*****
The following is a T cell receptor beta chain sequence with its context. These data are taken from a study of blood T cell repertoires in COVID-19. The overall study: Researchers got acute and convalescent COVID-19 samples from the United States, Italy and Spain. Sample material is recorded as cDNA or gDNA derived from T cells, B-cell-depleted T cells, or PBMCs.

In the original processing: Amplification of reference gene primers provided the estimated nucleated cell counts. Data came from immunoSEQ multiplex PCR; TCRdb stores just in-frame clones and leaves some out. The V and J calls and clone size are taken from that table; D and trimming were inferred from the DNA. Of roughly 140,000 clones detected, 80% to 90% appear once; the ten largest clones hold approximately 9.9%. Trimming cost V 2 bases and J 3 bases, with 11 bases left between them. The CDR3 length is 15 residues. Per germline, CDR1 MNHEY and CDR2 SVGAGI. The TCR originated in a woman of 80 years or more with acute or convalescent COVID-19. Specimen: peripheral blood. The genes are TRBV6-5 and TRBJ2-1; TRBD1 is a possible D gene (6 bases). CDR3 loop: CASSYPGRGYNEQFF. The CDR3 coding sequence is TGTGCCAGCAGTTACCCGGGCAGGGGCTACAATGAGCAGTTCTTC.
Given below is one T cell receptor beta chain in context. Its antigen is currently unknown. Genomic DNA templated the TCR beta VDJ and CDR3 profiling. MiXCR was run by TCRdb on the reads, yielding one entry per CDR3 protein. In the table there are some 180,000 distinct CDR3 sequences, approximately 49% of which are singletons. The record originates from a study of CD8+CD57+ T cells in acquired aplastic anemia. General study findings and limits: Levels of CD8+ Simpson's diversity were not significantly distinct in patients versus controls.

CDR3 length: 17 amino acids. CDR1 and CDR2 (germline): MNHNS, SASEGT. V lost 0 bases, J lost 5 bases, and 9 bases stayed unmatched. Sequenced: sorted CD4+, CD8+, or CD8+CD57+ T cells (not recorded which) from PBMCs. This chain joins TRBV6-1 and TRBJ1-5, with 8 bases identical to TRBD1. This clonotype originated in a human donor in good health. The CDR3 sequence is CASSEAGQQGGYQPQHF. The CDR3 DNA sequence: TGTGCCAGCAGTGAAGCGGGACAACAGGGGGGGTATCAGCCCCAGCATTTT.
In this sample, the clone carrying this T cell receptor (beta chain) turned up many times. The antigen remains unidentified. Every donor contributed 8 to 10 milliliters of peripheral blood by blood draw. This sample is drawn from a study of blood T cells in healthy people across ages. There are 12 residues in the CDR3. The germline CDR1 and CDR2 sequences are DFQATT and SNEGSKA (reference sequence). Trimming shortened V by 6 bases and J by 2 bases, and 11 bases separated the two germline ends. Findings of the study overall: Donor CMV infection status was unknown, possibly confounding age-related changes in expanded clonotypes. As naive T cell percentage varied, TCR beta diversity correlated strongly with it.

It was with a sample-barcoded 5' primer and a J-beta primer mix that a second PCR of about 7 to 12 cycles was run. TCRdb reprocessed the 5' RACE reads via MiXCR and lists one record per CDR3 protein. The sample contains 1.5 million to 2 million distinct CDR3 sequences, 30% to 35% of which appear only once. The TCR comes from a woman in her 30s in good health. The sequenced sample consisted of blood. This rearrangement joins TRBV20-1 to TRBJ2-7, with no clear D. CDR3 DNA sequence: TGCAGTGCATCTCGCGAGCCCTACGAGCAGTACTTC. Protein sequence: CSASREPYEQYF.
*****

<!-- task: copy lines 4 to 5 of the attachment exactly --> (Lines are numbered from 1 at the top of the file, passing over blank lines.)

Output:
CDR3 length: 17 amino acids. CDR1 and CDR2 (germline): MNHNS, SASEGT. V lost 0 bases, J lost 5 bases, and 9 bases stayed unmatched. Sequenced: sorted CD4+, CD8+, or CD8+CD57+ T cells (not recorded which) from PBMCs. This chain joins TRBV6-1 and TRBJ1-5, with 8 bases identical to TRBD1. This clonotype originated in a human donor in good health. The CDR3 sequence is CASSEAGQQGGYQPQHF. The CDR3 DNA sequence: TGTGCCAGCAGTGAAGCGGGACAACAGGGGGGGTATCAGCCCCAGCATTTT.
In this sample, the clone carrying this T cell receptor (beta chain) turned up many times. The antigen remains unidentified. Every donor contributed 8 to 10 milliliters of peripheral blood by blood draw. This sample is drawn from a study of blood T cells in healthy people across ages. There are 12 residues in the CDR3. The germline CDR1 and CDR2 sequences are DFQATT and SNEGSKA (reference sequence). Trimming shortened V by 6 bases and J by 2 bases, and 11 bases separated the two germline ends. Findings of the study overall: Donor CMV infection status was unknown, possibly confounding age-related changes in expanded clonotypes. As naive T cell percentage varied, TCR beta diversity correlated strongly with it.